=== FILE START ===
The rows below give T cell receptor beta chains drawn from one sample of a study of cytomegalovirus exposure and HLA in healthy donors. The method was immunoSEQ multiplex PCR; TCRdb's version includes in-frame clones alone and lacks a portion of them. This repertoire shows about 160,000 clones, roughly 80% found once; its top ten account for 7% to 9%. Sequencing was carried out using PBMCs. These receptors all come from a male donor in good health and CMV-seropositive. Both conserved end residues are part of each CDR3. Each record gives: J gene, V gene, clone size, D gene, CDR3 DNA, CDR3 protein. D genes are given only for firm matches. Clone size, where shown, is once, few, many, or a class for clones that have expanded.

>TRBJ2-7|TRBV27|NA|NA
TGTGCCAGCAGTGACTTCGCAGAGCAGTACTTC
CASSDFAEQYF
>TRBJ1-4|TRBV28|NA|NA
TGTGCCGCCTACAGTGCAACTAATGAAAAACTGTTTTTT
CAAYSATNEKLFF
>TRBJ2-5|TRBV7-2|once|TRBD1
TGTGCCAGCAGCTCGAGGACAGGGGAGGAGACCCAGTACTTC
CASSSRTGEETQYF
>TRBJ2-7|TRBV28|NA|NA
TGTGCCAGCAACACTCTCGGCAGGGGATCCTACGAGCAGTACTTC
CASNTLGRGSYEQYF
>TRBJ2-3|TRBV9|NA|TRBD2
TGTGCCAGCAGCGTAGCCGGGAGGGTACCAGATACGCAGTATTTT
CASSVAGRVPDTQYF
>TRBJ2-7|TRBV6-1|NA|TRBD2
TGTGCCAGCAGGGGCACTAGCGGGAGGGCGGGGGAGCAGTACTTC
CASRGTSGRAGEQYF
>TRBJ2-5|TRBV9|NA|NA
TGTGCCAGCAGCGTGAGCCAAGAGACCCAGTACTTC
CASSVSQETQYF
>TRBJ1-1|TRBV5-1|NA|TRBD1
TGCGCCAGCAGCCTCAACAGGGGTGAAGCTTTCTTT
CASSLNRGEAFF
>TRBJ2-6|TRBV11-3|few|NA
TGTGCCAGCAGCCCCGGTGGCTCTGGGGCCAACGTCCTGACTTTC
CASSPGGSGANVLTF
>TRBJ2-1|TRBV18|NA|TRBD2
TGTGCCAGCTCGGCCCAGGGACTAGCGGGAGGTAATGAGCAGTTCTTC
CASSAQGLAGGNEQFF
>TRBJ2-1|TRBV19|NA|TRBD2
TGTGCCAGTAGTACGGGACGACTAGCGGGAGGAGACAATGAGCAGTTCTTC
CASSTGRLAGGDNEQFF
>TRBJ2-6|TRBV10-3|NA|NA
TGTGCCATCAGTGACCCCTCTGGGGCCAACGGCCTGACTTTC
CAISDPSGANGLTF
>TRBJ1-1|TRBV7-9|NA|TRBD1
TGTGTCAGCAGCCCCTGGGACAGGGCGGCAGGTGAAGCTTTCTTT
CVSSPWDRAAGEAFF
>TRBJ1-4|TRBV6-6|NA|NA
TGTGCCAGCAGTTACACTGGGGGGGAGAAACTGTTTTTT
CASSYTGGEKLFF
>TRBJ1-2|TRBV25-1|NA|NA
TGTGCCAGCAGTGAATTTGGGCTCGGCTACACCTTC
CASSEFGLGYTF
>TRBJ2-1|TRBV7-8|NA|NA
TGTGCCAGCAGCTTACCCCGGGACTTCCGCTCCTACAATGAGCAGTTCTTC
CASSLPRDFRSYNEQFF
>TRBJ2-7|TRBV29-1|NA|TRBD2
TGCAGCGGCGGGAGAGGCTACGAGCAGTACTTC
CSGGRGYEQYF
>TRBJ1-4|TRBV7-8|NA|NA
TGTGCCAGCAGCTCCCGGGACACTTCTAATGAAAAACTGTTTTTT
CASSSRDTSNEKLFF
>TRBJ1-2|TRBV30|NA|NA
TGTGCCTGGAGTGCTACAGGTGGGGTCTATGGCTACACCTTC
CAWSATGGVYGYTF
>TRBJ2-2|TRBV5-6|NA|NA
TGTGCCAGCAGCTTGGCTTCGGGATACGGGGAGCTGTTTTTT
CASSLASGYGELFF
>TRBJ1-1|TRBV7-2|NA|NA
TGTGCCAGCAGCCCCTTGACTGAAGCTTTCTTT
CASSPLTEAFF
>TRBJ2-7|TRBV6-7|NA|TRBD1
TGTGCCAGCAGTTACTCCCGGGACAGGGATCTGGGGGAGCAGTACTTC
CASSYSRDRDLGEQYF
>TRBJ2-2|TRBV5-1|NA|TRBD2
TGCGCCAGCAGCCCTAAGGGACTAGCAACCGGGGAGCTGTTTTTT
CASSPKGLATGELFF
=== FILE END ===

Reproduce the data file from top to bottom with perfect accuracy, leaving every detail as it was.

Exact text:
The rows below give T cell receptor beta chains drawn from one sample of a study of cytomegalovirus exposure and HLA in healthy donors. The method was immunoSEQ multiplex PCR; TCRdb's version includes in-frame clones alone and lacks a portion of them. This repertoire shows about 160,000 clones, roughly 80% found once; its top ten account for 7% to 9%. Sequencing was carried out using PBMCs. These receptors all come from a male donor in good health and CMV-seropositive. Both conserved end residues are part of each CDR3. Each record gives: J gene, V gene, clone size, D gene, CDR3 DNA, CDR3 protein. D genes are given only for firm matches. Clone size, where shown, is once, few, many, or a class for clones that have expanded.

>TRBJ2-7|TRBV27|NA|NA
TGTGCCAGCAGTGACTTCGCAGAGCAGTACTTC
CASSDFAEQYF
>TRBJ1-4|TRBV28|NA|NA
TGTGCCGCCTACAGTGCAACTAATGAAAAACTGTTTTTT
CAAYSATNEKLFF
>TRBJ2-5|TRBV7-2|once|TRBD1
TGTGCCAGCAGCTCGAGGACAGGGGAGGAGACCCAGTACTTC
CASSSRTGEETQYF
>TRBJ2-7|TRBV28|NA|NA
TGTGCCAGCAACACTCTCGGCAGGGGATCCTACGAGCAGTACTTC
CASNTLGRGSYEQYF
>TRBJ2-3|TRBV9|NA|TRBD2
TGTGCCAGCAGCGTAGCCGGGAGGGTACCAGATACGCAGTATTTT
CASSVAGRVPDTQYF
>TRBJ2-7|TRBV6-1|NA|TRBD2
TGTGCCAGCAGGGGCACTAGCGGGAGGGCGGGGGAGCAGTACTTC
CASRGTSGRAGEQYF
>TRBJ2-5|TRBV9|NA|NA
TGTGCCAGCAGCGTGAGCCAAGAGACCCAGTACTTC
CASSVSQETQYF
>TRBJ1-1|TRBV5-1|NA|TRBD1
TGCGCCAGCAGCCTCAACAGGGGTGAAGCTTTCTTT
CASSLNRGEAFF
>TRBJ2-6|TRBV11-3|few|NA
TGTGCCAGCAGCCCCGGTGGCTCTGGGGCCAACGTCCTGACTTTC
CASSPGGSGANVLTF
>TRBJ2-1|TRBV18|NA|TRBD2
TGTGCCAGCTCGGCCCAGGGACTAGCGGGAGGTAATGAGCAGTTCTTC
CASSAQGLAGGNEQFF
>TRBJ2-1|TRBV19|NA|TRBD2
TGTGCCAGTAGTACGGGACGACTAGCGGGAGGAGACAATGAGCAGTTCTTC
CASSTGRLAGGDNEQFF
>TRBJ2-6|TRBV10-3|NA|NA
TGTGCCATCAGTGACCCCTCTGGGGCCAACGGCCTGACTTTC
CAISDPSGANGLTF
>TRBJ1-1|TRBV7-9|NA|TRBD1
TGTGTCAGCAGCCCCTGGGACAGGGCGGCAGGTGAAGCTTTCTTT
CVSSPWDRAAGEAFF
>TRBJ1-4|TRBV6-6|NA|NA
TGTGCCAGCAGTTACACTGGGGGGGAGAAACTGTTTTTT
CASSYTGGEKLFF
>TRBJ1-2|TRBV25-1|NA|NA
TGTGCCAGCAGTGAATTTGGGCTCGGCTACACCTTC
CASSEFGLGYTF
>TRBJ2-1|TRBV7-8|NA|NA
TGTGCCAGCAGCTTACCCCGGGACTTCCGCTCCTACAATGAGCAGTTCTTC
CASSLPRDFRSYNEQFF
>TRBJ2-7|TRBV29-1|NA|TRBD2
TGCAGCGGCGGGAGAGGCTACGAGCAGTACTTC
CSGGRGYEQYF
>TRBJ1-4|TRBV7-8|NA|NA
TGTGCCAGCAGCTCCCGGGACACTTCTAATGAAAAACTGTTTTTT
CASSSRDTSNEKLFF
>TRBJ1-2|TRBV30|NA|NA
TGTGCCTGGAGTGCTACAGGTGGGGTCTATGGCTACACCTTC
CAWSATGGVYGYTF
>TRBJ2-2|TRBV5-6|NA|NA
TGTGCCAGCAGCTTGGCTTCGGGATACGGGGAGCTGTTTTTT
CASSLASGYGELFF
>TRBJ1-1|TRBV7-2|NA|NA
TGTGCCAGCAGCCCCTTGACTGAAGCTTTCTTT
CASSPLTEAFF
>TRBJ2-7|TRBV6-7|NA|TRBD1
TGTGCCAGCAGTTACTCCCGGGACAGGGATCTGGGGGAGCAGTACTTC
CASSYSRDRDLGEQYF
>TRBJ2-2|TRBV5-1|NA|TRBD2
TGCGCCAGCAGCCCTAAGGGACTAGCAACCGGGGAGCTGTTTTTT
CASSPKGLATGELFF